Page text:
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travel writing

International Conference on London Studies "Versions of Londonness". Please note: Selected papers will be published in the post-conference e-Book.

updated: 
Friday, August 24, 2018 - 12:19pm
London Centre for Interdisciplenary Research
deadline for submissions: 
Saturday, September 15, 2018

International Conference on London Studies"Versions of Londonness"24 November, 2018 – London, UKorganised by London Centre for Interdisciplinary Research

Selected papers will be published in the post-conference e-Book.

Alternate Words: Language and Identity in German Transnational Literature and Cinema

updated: 
Tuesday, August 21, 2018 - 10:19am
Amanda Sheffer / The Catholic University of America
deadline for submissions: 
Sunday, September 30, 2018

CFP: Alternate Words: Language and Identity in German Transnational Literature and Cinema (Sep 30 2018; March 21-24 2019) - Session 17365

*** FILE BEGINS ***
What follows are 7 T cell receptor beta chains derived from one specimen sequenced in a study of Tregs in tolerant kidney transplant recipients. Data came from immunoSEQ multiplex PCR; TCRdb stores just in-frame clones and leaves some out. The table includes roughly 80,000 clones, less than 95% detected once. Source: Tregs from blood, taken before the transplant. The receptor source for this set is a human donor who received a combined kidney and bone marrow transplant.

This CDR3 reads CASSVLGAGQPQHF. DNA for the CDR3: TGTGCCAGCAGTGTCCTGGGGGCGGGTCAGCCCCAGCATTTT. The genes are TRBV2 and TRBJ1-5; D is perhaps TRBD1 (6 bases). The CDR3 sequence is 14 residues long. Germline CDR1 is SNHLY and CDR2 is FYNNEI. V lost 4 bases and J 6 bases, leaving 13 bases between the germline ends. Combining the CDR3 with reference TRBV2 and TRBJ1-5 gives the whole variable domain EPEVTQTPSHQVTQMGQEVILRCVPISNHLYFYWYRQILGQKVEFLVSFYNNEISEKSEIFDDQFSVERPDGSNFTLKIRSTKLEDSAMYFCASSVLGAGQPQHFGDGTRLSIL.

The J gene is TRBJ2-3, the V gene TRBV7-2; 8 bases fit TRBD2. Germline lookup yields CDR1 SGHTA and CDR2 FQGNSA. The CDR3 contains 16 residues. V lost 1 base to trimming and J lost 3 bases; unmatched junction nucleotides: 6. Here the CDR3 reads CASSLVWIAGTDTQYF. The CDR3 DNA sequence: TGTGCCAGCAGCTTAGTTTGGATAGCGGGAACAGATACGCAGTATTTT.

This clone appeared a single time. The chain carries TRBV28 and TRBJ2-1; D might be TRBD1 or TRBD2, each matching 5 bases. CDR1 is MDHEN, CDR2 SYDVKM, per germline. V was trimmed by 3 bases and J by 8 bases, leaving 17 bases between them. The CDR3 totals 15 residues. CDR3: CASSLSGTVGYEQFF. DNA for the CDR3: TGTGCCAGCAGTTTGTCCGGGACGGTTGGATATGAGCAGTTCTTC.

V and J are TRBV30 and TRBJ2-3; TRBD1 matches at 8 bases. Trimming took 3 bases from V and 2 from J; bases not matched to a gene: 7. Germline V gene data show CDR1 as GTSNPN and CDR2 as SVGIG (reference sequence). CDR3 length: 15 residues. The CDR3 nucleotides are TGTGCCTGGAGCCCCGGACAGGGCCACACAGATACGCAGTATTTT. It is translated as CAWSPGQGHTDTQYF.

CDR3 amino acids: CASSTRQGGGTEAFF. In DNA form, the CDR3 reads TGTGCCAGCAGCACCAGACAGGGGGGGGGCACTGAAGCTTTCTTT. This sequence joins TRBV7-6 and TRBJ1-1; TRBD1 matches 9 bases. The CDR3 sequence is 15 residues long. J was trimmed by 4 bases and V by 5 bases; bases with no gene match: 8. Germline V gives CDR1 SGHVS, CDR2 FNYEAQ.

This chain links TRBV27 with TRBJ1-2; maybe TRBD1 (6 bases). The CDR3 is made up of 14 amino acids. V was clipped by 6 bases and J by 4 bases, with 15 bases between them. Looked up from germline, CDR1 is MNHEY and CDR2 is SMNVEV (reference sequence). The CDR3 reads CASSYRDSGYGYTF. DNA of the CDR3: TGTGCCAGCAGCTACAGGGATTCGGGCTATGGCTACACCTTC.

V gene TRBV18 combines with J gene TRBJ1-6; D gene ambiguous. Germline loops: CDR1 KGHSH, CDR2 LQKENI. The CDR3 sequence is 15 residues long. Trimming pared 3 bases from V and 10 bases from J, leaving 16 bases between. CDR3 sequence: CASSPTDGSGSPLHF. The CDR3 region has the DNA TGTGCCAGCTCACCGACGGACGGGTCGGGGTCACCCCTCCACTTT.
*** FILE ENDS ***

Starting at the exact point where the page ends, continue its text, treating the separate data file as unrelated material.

50th Anniversary Convention: Northeastern Modern Language Association (NeMLA)

March 21-24, 2019

Washington, DC

Host Institution: Georgetown University

 

Trans-nationalizing Identity and Space in The Orient: 19th Century Women’s Travel Writing Nemla 2019

updated: 
Friday, August 17, 2018 - 9:26am
Dr. Nilgun A. Okur / NeMLA 2019, Washington D.C. March 21-24, 2019
deadline for submissions: 
Sunday, September 30, 2018

The clash of people and civilizations from East to West has been a particularly rich, varied, and intense development in history. Formulating new identities, while being surrounded by foreign space and native people, the traveler reflects the changing modes, times, and equally shifting cultural attitudes that can be found in a European’s travel writing. For instance, a glimpse across time into the city of Istanbul, held as a popular travel spot by visitors for centuries, reveals varied cultures, groups of people and their diverse linguistic uses, food choices, social norms and religious customs.

Transnational Exchange and the Early Modern World (NeMLA 2019)

updated: 
Monday, August 13, 2018 - 3:46pm